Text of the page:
Cognitive coping skills, self-efficacy and work variables. Guidelines for preventing stress of teachers

M. Elena Gismero-González, Laura Bermejo, María Prieto, Virginia Cagigal, Ana García-Mina, Vicente Hernández


Teachers often face a variety of stressful situations at their work that may come to threaten their psychological well being. The so-called coping strategies are responses to a stressful situation implemented to try to manage or neutralize it. We analyze the relationship between cognitive coping strategies, self-efficacy, and job variables in a sample composed by 413 teachers. The evaluation was conducted through a questionnaire with 3 different stressful situations, as well as items of the Brief COPE, the CERQ, and other items designed to assess cognitive coping. Self-efficacy was evaluated asking the teachers to what extent they feel able to cope with each situation of stress successfully. The job variables evaluated were: type of school, educational level, and usefulness of received training to face this kind of situations. The results show that teachers of public schools use more the strategies of Pessimistic Passivity and Obsessive Self-Reference than those teachers of private schools. Teachers of Infant and Primary Education use more the Rational Planning when they face problems of students’ behavior, and also use less Pessimistic Passivity when they are work overloaded, than teachers of Secondary Education. We also found significant differences in Pessimistic Passivity and Rational Planning according to the level of efficacy perceived. Finally, those who consider more useful their training use fewer strategies like Pessimistic Passivity and Obsessive Self-Reference. The results suggest the importance of adequate the interventions to prevent teachers stress to their educative level of teaching and to the kind of school in which their work. Also the results point out that it is necessary to design trainings of quality for teachers that became useful for their daily work and make them feel with much more efficacy.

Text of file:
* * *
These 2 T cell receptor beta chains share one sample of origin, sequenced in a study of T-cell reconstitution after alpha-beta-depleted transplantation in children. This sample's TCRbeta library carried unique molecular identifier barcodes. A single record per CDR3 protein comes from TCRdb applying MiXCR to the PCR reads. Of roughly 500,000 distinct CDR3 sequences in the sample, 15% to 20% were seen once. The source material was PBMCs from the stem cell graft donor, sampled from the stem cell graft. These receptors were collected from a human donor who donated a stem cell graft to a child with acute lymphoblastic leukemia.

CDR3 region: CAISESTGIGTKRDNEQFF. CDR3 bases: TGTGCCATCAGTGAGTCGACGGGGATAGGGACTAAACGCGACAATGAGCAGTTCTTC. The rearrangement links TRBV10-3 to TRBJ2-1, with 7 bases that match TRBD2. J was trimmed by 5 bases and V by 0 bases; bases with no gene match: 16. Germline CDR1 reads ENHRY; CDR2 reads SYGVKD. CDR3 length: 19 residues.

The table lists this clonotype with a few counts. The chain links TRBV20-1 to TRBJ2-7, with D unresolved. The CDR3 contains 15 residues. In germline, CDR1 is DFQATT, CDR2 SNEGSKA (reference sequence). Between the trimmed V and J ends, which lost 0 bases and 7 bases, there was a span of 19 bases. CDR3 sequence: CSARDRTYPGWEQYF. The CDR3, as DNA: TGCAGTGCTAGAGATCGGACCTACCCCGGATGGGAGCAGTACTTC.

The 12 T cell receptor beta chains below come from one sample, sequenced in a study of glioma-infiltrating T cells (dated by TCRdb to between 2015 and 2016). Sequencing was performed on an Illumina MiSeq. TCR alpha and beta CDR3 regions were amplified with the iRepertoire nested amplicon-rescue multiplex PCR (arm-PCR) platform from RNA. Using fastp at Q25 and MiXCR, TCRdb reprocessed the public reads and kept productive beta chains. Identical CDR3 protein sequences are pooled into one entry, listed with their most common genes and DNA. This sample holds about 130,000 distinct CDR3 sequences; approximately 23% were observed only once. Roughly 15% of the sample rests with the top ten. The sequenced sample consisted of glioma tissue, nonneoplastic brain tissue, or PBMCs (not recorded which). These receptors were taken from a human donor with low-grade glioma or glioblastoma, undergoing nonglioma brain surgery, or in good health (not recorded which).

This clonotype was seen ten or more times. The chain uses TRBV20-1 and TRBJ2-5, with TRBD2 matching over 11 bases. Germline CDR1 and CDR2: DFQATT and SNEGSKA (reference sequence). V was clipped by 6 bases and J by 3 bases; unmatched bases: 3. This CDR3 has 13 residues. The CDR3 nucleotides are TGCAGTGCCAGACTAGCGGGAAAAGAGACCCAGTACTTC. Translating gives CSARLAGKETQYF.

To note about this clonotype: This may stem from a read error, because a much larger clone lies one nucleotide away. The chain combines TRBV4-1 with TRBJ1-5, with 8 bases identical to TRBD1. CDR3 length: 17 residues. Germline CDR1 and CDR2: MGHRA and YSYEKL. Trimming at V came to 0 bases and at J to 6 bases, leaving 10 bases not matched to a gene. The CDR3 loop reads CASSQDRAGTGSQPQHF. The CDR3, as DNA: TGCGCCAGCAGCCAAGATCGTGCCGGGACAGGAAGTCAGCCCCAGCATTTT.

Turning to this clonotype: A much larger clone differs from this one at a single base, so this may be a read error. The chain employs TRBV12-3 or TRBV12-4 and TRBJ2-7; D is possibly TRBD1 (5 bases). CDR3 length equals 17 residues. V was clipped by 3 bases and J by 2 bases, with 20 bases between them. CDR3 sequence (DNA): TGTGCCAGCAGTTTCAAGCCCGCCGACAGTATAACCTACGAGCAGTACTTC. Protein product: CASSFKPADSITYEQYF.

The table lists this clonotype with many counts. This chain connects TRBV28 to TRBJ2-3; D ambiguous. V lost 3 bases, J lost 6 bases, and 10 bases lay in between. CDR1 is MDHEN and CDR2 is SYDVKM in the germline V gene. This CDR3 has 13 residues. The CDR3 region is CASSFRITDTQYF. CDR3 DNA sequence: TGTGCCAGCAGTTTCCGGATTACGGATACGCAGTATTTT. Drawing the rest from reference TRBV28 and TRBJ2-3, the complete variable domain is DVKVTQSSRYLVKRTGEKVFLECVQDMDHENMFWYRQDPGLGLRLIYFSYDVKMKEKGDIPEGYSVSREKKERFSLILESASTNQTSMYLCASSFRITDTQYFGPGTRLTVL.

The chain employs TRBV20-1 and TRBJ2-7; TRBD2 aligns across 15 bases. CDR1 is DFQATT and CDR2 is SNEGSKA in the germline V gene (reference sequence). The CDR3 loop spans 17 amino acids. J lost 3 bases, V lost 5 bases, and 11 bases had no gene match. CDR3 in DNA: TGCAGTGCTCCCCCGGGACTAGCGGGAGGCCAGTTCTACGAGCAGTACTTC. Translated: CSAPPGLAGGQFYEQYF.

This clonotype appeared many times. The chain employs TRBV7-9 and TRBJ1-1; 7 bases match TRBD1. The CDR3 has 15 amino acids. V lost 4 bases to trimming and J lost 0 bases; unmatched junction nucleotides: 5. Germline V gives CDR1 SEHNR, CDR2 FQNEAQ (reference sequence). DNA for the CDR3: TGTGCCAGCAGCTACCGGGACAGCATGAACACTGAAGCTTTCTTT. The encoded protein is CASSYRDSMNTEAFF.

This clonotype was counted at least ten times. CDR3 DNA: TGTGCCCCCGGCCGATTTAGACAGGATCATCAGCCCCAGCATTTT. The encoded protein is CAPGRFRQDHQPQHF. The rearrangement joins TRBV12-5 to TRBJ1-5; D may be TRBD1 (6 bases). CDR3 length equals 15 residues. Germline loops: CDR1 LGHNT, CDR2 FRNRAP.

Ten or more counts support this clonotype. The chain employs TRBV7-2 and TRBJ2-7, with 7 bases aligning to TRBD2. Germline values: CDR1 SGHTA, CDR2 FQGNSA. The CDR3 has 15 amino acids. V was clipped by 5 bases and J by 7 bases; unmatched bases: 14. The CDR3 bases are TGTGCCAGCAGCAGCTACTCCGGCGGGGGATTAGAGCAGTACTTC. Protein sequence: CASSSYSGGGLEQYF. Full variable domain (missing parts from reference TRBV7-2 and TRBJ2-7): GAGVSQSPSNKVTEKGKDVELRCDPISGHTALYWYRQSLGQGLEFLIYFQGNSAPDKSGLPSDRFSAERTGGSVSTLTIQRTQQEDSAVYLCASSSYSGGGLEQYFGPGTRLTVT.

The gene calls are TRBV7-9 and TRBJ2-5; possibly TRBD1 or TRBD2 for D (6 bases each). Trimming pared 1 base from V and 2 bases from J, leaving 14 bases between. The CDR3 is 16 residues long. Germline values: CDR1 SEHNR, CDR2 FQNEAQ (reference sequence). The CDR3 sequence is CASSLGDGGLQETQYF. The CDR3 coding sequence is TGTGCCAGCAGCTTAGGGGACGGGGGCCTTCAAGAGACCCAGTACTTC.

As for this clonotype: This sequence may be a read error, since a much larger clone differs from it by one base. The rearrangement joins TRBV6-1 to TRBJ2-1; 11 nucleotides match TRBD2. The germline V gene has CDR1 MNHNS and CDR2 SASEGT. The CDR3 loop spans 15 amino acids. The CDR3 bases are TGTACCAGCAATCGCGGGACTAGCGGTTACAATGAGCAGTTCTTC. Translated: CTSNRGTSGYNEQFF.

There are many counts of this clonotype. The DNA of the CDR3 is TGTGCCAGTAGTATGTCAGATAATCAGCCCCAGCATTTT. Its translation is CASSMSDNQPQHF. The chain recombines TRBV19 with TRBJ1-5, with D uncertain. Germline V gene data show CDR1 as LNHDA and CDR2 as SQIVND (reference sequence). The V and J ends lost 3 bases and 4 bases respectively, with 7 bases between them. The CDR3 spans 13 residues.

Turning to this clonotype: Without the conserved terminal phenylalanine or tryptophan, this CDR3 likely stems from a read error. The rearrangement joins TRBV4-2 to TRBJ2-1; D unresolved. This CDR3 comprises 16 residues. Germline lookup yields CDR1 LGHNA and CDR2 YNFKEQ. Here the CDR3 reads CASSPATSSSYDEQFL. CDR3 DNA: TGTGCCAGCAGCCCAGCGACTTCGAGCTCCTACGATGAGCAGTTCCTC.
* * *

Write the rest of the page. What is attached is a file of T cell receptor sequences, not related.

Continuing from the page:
coping skills strategies; self-efficacy; job variables; and teachers stress



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